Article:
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Speak Simply

November 18, 2013

“He [Paul] had a special gift for speaking in language that people could understand. Again and again, he took his pictures from the ordinary affairs of the people to whom he was speaking.”[1]

Have you ever tried to listen to a sermon as a new believer? Many are filled with church language which sounds odd or even disgusting – think “bathed in the blood of Jesus” – to someone who has not been initiated into the Christian culture. Or illustrations are used which depend on the hearers knowing and understanding the intricacies of the faith to understand. It is bad for a pastor to do this, but it is just as bad for any Christian to do this. It excludes people from understanding what you are trying to say.

How can we prevent this? First, discuss it with people close to you. This should be a group of people who are willing to let you know when you are communicating in this manner. You learned to speak the Christian Culture Language (I will call it CCL for short), now you must unlearn how to speak it. Having those close to you remind you when you say things like “Jesus made a substitutionary atonement for you” that you are speaking CCL is a start.

Second, find illustrations in everyday life. There are examples all around you every day – in the grocery store, in the restaurant, in the deer blind. There are real life examples people can relate to all around. Use those for your examples, not something that requires prior knowledge of the Christian faith to understand. Doing this will keep the audiences interest and will reduce error in the interpretation of the message you are sending. Simply put, it will be easier to gain an understanding of what you are saying.

Last, listen closely to what your audience is asking and then answer their question. This sounds obvious, but all so often we start formulating our answer long before they finish speaking. When this happens, we fail to actually hear their question and in turn we fail to answer the question. When we are not answering people’s questions, they will feel we are simply babbling and Christianity does not have a valid answer for their issue.

All of this seems overly simple, but the sad reality it we fail at simply communicating to people every day. Make today the start of a lifelong pursuit of speaking simply.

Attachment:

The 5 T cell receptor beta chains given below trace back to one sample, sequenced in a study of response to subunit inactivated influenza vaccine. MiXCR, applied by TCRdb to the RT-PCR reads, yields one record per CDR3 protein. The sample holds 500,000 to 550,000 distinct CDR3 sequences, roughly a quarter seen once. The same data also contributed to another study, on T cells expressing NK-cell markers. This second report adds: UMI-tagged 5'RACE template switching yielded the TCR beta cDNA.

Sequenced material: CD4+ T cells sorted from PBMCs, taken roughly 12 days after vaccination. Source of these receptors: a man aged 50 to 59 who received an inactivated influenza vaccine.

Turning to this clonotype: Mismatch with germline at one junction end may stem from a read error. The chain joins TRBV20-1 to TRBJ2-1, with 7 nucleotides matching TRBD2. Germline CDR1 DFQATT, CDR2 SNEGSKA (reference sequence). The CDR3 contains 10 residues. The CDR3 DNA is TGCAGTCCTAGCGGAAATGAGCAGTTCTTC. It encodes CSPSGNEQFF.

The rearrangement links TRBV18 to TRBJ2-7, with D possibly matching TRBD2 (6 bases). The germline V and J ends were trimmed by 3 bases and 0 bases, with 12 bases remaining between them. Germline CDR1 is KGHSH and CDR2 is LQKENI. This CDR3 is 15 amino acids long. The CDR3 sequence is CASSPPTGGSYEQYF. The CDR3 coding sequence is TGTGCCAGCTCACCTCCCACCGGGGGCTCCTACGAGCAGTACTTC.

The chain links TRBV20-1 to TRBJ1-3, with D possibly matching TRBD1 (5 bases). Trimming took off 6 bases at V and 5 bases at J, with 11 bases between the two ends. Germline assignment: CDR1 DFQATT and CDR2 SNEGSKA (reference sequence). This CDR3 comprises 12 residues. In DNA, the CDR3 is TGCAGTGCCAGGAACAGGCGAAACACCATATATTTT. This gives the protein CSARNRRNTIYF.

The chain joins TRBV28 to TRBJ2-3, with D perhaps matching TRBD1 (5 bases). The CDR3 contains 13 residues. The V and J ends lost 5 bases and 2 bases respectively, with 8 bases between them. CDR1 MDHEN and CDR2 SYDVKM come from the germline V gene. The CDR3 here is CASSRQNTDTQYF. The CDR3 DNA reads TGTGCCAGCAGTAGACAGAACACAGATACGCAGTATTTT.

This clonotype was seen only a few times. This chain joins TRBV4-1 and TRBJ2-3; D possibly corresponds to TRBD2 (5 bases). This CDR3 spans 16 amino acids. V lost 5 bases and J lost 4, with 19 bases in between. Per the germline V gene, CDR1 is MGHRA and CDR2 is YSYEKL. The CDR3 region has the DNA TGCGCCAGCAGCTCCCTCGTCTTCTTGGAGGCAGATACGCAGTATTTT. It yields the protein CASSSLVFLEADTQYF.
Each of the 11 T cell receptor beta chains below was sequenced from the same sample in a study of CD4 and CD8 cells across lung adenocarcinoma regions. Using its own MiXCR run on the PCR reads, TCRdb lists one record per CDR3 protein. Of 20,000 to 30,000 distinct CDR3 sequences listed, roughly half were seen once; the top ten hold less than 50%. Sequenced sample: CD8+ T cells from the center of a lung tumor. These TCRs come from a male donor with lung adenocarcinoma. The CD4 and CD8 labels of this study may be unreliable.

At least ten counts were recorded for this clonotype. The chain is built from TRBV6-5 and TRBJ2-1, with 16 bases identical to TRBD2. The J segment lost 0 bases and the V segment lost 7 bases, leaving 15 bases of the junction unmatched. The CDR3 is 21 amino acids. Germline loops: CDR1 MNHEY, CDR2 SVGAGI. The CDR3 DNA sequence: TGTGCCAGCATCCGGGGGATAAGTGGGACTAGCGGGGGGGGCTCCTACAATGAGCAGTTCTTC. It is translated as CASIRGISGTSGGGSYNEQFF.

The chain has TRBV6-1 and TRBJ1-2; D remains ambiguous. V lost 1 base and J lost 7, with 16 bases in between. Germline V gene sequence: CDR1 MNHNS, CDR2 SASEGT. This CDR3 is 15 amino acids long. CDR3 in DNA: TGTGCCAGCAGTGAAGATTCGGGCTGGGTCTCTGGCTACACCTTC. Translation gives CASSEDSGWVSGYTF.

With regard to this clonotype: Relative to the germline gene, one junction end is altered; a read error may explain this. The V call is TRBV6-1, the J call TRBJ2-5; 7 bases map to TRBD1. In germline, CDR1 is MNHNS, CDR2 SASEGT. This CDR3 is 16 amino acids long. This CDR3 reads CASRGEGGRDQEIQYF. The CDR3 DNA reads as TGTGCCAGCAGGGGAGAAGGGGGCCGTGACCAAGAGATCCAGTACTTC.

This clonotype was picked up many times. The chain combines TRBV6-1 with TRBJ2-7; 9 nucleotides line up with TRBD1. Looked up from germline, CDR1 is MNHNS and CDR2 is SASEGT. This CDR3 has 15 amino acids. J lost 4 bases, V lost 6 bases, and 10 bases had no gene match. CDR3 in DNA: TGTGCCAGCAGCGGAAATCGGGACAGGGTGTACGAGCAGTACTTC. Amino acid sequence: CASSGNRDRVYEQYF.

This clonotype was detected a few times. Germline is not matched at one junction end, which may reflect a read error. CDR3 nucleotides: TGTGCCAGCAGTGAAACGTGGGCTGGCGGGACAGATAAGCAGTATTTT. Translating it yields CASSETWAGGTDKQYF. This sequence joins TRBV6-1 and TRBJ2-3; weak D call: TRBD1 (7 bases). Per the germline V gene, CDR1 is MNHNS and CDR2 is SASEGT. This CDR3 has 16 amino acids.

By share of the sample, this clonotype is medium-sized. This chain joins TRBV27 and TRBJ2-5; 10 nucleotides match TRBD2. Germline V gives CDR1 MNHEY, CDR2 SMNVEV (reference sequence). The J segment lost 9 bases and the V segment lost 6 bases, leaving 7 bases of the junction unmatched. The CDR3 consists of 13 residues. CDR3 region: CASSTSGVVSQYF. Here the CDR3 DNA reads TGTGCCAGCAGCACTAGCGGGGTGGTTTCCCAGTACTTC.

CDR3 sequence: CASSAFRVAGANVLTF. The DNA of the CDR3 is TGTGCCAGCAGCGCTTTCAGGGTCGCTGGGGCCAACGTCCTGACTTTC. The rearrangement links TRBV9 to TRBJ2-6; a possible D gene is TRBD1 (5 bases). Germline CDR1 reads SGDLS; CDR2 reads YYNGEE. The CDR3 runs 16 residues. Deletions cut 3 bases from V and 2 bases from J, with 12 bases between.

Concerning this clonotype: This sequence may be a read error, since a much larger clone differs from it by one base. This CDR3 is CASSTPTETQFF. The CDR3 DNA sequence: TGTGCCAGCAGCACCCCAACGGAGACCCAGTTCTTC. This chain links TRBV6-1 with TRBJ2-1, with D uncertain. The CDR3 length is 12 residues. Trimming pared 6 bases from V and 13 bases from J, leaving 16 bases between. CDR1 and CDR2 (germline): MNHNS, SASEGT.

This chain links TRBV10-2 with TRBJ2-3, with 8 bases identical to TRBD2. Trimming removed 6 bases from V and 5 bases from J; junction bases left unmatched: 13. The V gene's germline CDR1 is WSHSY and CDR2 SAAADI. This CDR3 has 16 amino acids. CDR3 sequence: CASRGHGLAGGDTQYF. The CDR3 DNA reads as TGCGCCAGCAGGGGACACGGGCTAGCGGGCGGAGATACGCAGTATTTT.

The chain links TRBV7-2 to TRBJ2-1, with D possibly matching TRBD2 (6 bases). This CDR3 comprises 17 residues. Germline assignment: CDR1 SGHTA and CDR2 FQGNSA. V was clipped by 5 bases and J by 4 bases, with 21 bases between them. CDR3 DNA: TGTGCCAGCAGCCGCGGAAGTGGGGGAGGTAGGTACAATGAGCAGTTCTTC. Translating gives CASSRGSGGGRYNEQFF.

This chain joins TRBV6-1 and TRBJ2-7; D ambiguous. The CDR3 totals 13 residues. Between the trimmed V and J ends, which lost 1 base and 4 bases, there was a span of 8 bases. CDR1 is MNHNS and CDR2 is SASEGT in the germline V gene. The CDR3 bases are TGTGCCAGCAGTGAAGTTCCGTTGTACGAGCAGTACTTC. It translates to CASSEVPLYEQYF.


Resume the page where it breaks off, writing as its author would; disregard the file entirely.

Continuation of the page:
[1] William Barclay. The New Daily Bible Study: The Letters to the Philippians, Colossians, and Thessalonians. (Louisville, KY: Westminster John Knox Press, 2003). 54

  1. In a recent article in Relevant Magazine, Jon Acuff ( addressed this very issue. My mom and I had a unique discussion on the phrase “a hedge of protection.” She felt like his approach was very disrespectful, whereas I felt like maybe she was taking it a bit too seriously. I understand the phrase having grown up in the church. My friends on the other hand who were raised without God or without any type of church background might not quite understand how a leafy green bush would help out their daily life…I think we need to change with the times 🙂

    • In this post-Christian, postmodern era we have to realize the Christian community no longer has the majority say, even if they are the majority. We are walking out our front doors into America the mission field. That is why we need to adjust our terminology when we preach, teach, and communicate with others who are outside the faith. That way they don’t think we are taking blood baths that make us white as snow or growing our heroes high and think to guard our homes. We must learn to speak more clearly and in a language our audience understands. After all, if your audience does not understand you, then we should just close up shop and move along.

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